Published: Wed, June 13, 2018
Finance | By Claude Patterson

ZTE stock plummets 40% after crippling United States ban

ZTE stock plummets 40% after crippling United States ban

Acacia Communications Inc's supply agreement with ZTE Corp will remain suspended until the U.S. Department of Commerce implements its recent settlement with the Chinese firm, the U.S. company said on Tuesday.

A bipartisan group of United States senators has put a renewed ban on both ZTE and Huawei into an amendment to the 2019 National Defense Authorization Act.

But the ban on buying US parts, imposed by the department in April, will not be lifted until ZTE pays fines and places $400 million more in an escrow account in a USA -approved bank.

President Donald Trump, however, swooped in to save ZTE after negotiating with the Chinese government.

Confirming details of the agreement publicized by the USA government on Monday, ZTE said it would replace its board of directors and that of its import-export subsidiary ZTE Kangxun within 30 days of the June 8 order being signed by the United States.

ZTE is back in business: What now?

"The most important point is that the U.S. will not lift the export ban until it receives the payment of US$1bn in fines and US$400m in escrow", Edison Lee, an equity analyst with Jefferies wrote in a research note sent by email late Tuesday. It's a stunning turnaround, though it had been signalled for some weeks. Among other things, it would restore penalties on ZTE for violating USA export controls and bar US government agencies from purchasing or leasing equipment or services from the Chinese company. Since the bill has bi-partisan support, rules tucked into the bill's language are much harder to prevent, even for the President.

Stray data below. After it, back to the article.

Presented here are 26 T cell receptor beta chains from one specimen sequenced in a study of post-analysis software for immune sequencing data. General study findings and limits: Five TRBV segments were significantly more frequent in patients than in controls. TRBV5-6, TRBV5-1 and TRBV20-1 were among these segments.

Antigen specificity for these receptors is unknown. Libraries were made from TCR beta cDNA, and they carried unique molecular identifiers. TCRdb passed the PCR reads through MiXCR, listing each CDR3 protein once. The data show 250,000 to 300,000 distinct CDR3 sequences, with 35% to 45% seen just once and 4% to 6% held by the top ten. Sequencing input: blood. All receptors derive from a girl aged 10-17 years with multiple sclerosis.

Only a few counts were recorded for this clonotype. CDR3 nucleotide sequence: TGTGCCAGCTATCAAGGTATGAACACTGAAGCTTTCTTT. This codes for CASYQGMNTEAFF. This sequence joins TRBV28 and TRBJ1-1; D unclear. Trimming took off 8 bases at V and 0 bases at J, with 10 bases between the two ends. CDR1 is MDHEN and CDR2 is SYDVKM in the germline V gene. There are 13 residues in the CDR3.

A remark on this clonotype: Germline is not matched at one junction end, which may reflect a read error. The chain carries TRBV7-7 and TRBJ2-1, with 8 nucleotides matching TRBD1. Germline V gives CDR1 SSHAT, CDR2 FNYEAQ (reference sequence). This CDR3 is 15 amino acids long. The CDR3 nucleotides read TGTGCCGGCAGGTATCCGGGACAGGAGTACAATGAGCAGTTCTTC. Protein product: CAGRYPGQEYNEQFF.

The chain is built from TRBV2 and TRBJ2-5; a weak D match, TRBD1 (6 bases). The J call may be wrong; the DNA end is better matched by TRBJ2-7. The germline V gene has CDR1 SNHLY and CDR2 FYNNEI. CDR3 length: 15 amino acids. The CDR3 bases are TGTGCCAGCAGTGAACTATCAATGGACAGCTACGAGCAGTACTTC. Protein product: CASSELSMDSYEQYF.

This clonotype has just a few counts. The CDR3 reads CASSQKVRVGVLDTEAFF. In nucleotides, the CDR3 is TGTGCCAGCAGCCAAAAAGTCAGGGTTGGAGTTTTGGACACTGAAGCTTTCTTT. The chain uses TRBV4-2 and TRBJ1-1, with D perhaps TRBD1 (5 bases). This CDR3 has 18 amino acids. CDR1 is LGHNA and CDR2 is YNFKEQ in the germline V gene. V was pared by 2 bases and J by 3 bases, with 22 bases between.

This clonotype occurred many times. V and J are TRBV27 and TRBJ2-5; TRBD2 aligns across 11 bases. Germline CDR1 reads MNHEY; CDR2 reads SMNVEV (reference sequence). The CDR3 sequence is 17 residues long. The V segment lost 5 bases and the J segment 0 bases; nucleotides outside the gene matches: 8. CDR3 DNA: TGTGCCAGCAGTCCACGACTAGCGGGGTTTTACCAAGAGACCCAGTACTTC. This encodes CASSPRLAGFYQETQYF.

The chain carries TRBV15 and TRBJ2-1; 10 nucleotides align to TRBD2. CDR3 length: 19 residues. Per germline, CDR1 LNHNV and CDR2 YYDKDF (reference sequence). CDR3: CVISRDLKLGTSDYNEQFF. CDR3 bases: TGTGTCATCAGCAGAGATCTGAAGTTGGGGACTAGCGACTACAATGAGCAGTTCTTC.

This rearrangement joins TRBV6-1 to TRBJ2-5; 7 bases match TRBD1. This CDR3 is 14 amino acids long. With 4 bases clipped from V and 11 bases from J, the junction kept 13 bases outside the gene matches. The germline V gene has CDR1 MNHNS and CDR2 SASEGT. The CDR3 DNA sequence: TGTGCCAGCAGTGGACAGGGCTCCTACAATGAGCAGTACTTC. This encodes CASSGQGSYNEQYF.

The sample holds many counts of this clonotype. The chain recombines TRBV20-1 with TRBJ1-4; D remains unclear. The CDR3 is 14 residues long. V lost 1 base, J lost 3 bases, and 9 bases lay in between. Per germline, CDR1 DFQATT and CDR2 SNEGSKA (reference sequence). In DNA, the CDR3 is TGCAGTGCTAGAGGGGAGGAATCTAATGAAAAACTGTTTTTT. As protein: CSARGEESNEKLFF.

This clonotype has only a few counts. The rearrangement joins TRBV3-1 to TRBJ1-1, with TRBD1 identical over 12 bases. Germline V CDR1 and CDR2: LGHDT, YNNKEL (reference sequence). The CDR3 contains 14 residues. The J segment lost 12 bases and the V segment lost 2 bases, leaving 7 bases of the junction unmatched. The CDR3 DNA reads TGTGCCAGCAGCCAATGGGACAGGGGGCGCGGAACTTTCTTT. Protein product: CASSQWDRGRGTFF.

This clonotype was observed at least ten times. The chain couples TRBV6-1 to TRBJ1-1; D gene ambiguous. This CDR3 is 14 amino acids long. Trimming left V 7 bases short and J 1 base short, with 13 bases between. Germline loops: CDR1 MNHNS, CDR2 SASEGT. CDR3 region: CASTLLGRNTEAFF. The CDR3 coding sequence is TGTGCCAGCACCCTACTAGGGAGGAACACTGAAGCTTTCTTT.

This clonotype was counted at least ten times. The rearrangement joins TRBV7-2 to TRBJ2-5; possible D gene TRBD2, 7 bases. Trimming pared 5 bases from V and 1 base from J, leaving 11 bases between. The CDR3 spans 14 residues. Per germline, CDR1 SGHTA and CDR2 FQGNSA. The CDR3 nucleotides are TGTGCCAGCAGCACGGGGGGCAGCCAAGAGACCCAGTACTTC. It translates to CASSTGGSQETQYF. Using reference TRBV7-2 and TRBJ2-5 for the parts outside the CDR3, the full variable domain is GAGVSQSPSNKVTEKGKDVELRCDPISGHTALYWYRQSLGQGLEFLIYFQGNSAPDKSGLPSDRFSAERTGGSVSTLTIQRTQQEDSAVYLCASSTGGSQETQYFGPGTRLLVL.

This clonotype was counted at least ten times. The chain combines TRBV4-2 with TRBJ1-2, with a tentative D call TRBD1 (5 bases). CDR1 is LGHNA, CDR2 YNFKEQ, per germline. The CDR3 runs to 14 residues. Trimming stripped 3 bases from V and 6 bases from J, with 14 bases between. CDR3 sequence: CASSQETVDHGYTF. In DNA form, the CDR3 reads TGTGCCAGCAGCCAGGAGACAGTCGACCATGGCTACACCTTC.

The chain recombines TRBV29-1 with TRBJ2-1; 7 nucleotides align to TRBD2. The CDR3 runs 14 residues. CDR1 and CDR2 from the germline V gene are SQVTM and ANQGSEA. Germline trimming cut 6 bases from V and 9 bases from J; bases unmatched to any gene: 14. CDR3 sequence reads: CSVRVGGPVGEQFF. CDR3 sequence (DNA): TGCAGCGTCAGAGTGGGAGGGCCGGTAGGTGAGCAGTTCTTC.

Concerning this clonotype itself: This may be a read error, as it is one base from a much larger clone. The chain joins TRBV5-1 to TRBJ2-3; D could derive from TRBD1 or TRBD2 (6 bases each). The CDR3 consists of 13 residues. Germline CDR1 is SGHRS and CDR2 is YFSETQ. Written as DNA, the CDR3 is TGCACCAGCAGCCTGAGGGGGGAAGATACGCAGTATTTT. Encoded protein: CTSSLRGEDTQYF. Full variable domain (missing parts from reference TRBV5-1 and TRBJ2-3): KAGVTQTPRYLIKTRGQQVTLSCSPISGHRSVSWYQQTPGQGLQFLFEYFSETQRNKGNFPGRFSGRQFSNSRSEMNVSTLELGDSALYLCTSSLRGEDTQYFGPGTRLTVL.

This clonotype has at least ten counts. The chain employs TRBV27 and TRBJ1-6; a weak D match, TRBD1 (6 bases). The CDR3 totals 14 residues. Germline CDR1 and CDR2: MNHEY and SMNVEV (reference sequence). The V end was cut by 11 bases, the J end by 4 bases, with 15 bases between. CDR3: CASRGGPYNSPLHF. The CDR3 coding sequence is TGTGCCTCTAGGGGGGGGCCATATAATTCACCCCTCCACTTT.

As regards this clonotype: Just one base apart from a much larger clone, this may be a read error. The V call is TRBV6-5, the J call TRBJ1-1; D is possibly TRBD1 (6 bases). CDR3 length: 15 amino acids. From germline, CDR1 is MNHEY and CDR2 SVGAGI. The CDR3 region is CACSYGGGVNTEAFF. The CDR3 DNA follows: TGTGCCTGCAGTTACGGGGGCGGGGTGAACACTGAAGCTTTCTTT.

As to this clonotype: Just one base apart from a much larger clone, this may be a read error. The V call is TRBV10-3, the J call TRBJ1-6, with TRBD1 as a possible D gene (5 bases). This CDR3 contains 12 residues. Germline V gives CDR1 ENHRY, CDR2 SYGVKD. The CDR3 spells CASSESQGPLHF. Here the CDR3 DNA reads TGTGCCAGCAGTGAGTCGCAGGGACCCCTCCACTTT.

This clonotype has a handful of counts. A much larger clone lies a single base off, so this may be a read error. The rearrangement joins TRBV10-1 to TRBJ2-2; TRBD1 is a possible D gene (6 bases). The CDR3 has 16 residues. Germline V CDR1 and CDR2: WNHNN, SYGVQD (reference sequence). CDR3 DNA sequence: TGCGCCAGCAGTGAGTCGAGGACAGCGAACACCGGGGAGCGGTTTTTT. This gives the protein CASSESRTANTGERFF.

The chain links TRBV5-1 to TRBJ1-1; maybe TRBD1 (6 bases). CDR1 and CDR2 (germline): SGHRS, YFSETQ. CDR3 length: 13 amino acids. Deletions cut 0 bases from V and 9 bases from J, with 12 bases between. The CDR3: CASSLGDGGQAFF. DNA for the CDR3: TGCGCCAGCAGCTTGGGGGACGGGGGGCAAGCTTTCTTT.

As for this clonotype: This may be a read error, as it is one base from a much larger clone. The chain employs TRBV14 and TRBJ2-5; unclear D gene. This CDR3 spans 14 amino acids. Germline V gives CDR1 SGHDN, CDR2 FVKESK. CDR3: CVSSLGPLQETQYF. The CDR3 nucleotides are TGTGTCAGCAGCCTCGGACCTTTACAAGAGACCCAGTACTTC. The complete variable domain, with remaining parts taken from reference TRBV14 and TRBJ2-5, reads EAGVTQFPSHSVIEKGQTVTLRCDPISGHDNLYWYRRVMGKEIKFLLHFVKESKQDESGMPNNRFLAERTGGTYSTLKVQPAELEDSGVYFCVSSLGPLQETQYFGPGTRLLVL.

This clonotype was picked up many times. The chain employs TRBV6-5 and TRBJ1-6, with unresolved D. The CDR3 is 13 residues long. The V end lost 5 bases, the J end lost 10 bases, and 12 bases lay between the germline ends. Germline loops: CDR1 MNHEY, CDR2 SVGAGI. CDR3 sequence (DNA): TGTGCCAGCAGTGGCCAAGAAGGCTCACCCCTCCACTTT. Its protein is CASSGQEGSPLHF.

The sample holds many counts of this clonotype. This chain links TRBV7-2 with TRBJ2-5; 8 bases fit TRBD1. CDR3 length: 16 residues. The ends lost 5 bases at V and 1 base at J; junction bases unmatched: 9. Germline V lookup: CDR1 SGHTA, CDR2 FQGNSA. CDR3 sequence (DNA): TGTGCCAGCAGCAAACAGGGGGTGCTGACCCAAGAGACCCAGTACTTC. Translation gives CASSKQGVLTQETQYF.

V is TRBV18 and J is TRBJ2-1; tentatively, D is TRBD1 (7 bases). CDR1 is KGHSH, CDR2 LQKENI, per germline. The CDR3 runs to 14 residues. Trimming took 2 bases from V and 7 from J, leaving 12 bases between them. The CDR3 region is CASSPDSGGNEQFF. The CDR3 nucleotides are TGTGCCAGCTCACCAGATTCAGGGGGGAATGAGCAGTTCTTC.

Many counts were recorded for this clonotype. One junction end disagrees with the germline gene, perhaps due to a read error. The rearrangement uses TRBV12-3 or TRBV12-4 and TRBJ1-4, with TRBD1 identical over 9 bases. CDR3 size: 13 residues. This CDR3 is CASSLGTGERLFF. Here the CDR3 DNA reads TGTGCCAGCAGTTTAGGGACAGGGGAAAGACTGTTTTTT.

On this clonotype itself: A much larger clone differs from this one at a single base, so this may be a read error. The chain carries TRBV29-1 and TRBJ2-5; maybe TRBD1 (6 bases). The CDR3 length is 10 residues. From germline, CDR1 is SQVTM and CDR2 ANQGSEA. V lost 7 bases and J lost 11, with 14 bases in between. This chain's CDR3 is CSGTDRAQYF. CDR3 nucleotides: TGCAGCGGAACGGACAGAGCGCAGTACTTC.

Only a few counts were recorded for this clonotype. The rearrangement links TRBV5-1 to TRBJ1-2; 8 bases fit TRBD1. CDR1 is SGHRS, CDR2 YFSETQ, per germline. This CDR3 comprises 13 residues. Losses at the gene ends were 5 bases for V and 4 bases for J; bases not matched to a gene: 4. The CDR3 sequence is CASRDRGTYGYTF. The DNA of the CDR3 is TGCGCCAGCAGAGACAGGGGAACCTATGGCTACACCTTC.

Commerce Secretary Wilbur Ross told CNBC at the time that ZTE would replace its management team and board and embed a new department for compliance with the U.S.

"The Senate is saying loudly and in a bipartisan fashion that the president is dead wrong to back off on ZTE", said Minority Leader Charles E. Schumer, New York Democrat. Although $1.4 billion is not a small amount of money, it sets the stage for other companies to also violate trade laws under the assumption that, at worst, they'll have to pay a hefty fine.

ZTE has also rolled out plans for all of its 80,000-plus employees to undergo compliance education, all in the hopes of resuming operations as early as possible, the people said.

While the settlement announced Monday by the U.S. Commerce Department would allow ZTE to resume buying parts and selling products in the U.S., there was a catch. "For me, it was more than that".

The NDAA is considered a must-pass defense package; Senate Majority Leader Mitch McConnell announced on Monday that it is "the top item on our to-do list".

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